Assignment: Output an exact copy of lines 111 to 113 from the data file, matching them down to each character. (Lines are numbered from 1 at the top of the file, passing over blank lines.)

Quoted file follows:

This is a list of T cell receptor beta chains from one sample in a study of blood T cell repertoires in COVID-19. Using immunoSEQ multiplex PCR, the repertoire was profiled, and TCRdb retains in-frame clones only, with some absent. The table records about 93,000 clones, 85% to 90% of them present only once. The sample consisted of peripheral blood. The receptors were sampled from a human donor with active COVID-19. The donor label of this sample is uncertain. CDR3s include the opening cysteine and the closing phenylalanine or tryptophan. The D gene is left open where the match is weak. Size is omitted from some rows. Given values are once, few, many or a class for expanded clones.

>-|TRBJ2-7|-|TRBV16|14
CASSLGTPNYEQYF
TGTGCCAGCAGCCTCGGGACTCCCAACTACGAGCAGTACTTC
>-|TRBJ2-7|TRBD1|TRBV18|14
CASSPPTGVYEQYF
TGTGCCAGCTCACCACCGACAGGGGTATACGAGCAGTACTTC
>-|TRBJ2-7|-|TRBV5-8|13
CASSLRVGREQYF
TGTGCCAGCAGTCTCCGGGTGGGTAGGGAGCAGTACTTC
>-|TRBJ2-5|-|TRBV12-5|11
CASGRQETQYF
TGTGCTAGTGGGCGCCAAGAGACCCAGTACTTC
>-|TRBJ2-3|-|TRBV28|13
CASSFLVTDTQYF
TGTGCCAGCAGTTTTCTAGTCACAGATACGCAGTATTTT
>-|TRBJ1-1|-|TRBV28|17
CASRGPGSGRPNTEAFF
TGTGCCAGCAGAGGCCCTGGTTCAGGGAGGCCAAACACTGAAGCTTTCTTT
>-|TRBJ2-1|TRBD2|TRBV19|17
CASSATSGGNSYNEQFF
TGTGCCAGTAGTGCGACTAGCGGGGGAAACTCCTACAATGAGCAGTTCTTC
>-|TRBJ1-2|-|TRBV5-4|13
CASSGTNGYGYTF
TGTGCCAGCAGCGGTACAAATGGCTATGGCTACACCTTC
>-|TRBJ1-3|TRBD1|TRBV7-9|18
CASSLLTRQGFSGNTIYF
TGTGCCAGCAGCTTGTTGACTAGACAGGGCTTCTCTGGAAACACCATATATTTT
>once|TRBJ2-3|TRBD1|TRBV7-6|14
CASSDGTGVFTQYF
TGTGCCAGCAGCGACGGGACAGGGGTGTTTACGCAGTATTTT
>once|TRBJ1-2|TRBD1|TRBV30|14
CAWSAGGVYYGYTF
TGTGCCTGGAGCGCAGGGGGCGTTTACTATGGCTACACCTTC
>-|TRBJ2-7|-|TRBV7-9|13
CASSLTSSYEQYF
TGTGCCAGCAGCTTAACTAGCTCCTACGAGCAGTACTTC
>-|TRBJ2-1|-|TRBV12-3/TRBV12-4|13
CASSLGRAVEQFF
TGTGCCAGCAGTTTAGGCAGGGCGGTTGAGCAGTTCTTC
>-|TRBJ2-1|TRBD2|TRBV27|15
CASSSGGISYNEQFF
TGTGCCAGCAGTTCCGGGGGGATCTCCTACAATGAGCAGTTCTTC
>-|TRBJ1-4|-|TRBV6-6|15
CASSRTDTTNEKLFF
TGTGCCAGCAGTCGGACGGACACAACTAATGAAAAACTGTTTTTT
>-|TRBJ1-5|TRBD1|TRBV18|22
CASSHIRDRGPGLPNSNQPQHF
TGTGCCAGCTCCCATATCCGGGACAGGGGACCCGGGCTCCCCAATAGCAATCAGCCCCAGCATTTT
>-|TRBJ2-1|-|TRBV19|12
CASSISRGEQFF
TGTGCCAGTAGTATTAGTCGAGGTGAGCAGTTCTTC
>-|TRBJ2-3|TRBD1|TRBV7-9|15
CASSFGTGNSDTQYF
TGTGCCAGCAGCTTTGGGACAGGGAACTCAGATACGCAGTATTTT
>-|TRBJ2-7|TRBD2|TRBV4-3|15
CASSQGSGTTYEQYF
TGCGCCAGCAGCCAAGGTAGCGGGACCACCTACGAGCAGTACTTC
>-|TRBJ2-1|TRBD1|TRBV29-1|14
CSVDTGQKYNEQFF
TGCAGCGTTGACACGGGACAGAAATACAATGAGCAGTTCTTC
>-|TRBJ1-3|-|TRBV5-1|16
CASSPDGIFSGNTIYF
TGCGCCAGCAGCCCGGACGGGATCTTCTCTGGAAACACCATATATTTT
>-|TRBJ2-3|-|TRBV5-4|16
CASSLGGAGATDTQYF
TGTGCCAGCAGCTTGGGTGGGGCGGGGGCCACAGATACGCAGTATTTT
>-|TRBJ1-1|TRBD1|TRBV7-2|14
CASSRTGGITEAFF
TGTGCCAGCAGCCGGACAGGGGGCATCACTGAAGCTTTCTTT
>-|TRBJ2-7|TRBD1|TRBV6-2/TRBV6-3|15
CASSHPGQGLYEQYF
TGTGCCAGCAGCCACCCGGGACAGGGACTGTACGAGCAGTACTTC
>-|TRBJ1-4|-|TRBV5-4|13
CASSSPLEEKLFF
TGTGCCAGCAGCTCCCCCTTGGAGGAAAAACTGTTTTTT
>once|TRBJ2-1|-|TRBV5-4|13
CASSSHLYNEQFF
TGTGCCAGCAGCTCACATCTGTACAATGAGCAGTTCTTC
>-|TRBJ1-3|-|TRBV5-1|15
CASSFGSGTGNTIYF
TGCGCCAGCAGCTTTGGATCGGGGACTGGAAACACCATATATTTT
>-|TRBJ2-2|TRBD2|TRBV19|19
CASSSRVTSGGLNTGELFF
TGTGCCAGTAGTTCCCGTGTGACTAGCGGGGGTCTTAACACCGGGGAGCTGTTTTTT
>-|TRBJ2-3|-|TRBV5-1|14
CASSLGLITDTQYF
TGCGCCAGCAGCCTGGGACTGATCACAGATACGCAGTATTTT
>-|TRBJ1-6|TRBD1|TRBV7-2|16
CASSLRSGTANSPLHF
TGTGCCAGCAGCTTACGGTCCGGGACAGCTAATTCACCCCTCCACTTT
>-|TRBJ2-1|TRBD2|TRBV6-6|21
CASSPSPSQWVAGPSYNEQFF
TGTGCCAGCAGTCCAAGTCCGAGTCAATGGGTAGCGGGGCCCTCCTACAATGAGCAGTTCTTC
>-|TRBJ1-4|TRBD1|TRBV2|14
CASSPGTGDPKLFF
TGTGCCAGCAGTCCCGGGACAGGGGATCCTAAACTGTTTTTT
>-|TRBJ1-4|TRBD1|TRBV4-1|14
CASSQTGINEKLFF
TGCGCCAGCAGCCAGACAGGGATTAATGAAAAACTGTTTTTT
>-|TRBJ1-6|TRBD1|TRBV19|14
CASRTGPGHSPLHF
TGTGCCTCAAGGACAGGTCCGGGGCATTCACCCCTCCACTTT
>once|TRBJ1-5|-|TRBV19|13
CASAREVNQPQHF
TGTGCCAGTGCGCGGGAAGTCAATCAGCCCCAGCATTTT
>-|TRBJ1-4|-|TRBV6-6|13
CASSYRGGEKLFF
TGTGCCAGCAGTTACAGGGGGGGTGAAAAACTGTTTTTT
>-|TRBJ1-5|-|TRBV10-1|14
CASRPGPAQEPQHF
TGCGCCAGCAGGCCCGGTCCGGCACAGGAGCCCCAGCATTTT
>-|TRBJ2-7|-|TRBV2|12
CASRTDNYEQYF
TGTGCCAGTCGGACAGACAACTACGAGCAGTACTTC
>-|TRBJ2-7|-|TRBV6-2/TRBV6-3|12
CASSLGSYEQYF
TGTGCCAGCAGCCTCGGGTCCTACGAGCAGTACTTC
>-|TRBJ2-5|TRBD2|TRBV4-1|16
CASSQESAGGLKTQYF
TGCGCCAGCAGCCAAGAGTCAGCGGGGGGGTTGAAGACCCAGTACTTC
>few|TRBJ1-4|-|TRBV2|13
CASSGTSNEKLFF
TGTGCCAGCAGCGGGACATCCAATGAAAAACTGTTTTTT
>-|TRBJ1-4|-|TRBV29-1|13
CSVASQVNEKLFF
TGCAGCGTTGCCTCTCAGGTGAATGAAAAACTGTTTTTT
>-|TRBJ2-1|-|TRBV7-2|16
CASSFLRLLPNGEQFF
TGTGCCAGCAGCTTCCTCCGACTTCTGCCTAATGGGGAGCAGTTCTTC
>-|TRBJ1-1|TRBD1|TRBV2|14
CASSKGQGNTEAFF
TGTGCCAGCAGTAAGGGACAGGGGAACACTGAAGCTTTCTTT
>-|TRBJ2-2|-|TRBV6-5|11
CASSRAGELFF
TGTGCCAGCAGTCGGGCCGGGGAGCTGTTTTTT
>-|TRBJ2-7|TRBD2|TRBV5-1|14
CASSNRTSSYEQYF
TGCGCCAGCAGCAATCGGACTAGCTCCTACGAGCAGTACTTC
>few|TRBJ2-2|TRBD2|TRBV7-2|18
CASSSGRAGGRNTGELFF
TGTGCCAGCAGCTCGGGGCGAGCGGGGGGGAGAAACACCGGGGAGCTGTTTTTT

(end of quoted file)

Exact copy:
CASRPGPAQEPQHF
TGCGCCAGCAGGCCCGGTCCGGCACAGGAGCCCCAGCATTTT
>-|TRBJ2-7|-|TRBV2|12